The truly great thing about ‘The Pig’ is the attention to detail. N o t h i n g has been overlooked. Not only had their staff mastered a level of ‘perfect service’ but everything from the design and stylisation of the hotel itself to the menu had been considered. You never felt bored waiting for your food (which was never slow) because there was so much to look at. I don’t know about you, but sometimes I get a bit fed up with my chips being brought out in a miniature fryer basket or my mac and cheese served in falcon-ware on a chopping board. Sometimes the whole ‘hip restaurant’ aesthetic just gets a bit much – especially having worked in such a restaurant throughout my academic time in Bath (not mentioning any names) but sometimes it just comes across that places are just trying too hard. A restaurant will focus so much on its decor and ambience that it will forget about the food itself. Sometimes, the over attention to decor comes across as tacky and overbearing. Not at the Pig. Not once did I feel that the designing was just that bit overly kitsch and try-too-hard. The environment was that of a relaxed, country hotel with beautifully maintained gardens and a restaurant to match. The potted herbs that were dotted around meant that the place smelled a m a z i n g and if I could design my home to look like this, I would.
Lord George of the manor
The menu boasts that everything on it has been sourced within 25 miles, hence the name! It changes daily depending on what has been foraged or picked from the garden but to give you an idea, the day we went there was a mouth watering selection of fish dishes, tasty pork and chicken plates and nibbles like tangy vodka barbecue ribs, honey mustard sausages and quails eggs.
Remember we were talking about attention to detail? There was a fresh bread basket on the table that never went empty and the faux bone handled cutlery and worn table layout really gave the impression of eating in the garden. The floral decorations on the food complimented this atmosphere and those five chipolatas were so tasty and didn’t last two minutes.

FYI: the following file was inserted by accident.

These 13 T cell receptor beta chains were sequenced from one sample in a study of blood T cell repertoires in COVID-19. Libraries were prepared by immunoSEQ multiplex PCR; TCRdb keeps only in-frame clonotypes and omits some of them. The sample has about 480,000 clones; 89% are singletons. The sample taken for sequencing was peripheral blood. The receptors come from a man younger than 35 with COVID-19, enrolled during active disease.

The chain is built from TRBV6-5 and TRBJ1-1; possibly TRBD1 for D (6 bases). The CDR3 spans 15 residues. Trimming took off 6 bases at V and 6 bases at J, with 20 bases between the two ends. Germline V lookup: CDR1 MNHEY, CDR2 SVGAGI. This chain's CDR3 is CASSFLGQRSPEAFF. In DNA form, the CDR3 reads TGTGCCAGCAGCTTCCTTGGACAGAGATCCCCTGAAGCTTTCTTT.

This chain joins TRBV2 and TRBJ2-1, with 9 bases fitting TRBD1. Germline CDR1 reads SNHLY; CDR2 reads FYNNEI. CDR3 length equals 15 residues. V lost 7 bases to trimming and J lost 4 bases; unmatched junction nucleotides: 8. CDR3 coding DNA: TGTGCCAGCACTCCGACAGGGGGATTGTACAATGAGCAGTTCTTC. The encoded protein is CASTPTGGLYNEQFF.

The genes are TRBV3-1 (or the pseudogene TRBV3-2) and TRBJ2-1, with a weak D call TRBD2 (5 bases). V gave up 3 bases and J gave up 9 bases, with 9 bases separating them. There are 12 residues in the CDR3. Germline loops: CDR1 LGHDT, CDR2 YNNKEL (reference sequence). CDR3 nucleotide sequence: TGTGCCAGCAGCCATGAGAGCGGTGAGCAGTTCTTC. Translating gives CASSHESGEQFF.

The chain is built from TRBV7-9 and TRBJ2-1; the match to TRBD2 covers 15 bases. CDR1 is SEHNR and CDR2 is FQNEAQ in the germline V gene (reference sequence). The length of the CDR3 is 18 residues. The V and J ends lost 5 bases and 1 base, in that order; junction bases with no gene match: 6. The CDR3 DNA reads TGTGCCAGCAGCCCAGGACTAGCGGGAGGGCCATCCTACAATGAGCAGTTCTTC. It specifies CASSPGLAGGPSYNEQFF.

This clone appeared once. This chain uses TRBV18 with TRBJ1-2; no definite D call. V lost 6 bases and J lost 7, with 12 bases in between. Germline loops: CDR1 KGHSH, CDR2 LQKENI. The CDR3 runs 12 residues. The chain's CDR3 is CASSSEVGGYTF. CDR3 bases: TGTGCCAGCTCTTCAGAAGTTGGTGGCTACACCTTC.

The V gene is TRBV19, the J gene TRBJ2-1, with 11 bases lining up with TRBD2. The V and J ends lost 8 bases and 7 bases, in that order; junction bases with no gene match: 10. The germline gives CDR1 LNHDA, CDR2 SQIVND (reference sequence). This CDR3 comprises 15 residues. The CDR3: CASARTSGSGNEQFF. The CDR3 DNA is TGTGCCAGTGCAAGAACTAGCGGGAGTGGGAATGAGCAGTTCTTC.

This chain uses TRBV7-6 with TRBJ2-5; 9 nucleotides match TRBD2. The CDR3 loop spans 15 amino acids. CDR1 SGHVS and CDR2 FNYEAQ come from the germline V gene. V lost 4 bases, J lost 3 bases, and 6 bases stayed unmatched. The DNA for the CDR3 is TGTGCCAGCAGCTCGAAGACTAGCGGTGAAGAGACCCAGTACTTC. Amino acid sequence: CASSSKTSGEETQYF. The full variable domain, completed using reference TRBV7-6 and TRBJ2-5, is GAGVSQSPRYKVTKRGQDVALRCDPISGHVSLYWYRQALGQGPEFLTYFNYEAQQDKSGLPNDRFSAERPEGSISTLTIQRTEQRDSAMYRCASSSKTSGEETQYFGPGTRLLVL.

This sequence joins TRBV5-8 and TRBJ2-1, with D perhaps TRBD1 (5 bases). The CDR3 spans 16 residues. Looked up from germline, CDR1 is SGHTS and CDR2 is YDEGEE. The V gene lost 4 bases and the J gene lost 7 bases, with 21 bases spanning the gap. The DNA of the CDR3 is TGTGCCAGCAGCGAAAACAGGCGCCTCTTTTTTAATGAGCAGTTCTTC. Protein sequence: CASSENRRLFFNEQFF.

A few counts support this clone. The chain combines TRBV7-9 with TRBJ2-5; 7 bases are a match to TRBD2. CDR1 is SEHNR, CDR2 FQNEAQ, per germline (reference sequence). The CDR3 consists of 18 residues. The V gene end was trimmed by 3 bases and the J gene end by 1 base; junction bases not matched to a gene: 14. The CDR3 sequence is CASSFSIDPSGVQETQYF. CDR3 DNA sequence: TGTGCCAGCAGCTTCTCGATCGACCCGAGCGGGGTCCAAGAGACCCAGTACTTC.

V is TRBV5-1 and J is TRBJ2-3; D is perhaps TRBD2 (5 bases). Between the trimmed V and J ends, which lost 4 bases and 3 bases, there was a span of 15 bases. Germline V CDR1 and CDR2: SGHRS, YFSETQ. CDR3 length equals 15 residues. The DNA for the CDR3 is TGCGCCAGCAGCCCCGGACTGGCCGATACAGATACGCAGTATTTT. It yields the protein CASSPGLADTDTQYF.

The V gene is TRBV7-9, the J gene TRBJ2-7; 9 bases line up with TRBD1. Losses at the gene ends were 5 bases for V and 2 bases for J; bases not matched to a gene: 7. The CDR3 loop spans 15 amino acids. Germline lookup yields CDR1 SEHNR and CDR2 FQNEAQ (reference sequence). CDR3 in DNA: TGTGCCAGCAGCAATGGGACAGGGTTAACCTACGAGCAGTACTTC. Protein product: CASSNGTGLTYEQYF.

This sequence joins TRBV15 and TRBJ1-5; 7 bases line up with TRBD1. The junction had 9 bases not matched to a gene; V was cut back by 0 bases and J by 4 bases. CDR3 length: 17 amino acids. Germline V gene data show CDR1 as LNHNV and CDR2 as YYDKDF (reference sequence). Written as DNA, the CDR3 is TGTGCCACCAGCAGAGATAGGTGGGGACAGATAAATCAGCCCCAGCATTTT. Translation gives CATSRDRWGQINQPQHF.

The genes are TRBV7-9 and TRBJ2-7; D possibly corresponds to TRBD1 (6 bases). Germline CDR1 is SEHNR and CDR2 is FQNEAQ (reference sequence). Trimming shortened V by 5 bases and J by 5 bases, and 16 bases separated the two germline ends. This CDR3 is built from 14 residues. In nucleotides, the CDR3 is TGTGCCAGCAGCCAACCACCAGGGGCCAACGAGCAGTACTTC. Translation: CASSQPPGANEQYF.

I did get a bit of food envy though when George and Dad’s vodka smoky barbecue rib nibbles came out, but these little appetisers were great. We didn’t go for full blown starters because we wanted to save room for our mains and I’m practicing this thing called ‘not being greedy’ 😛 Like I said, when it comes to food… I am a hobbit.
Nan and Dad had a platter of chilli rubbed chicken to share. It was a W H O L E chicken, cooked spatchcock style and arrived boned so that you only had to worry about the legs and wings. I deviated from my usual and had a sirloin steak – that sounds pretty boring for me since I tend to opt for dishes that I can’t cook at home but I had been really craving a steak recently and it was absolutely melt in your mouth tasty. George had a goats cheese salad which he said was fantastic – how colourful is everything? The presentation was immaculate and even though my chips came in a flowerpot (Yes, a real terracotta flowerpot) I didn’t cringe because it was a real flowerpot and not a pretend one and the table ware was absolutely gorgeous.
I ended up pinching some of Dad and Nan’s chicken which was full of vibrant flavours and cooked to perfection. The texture was tender and succulent and the array of spices that it was marinaded in were complimentary, zingy and came with a kick without scalding the taste buds.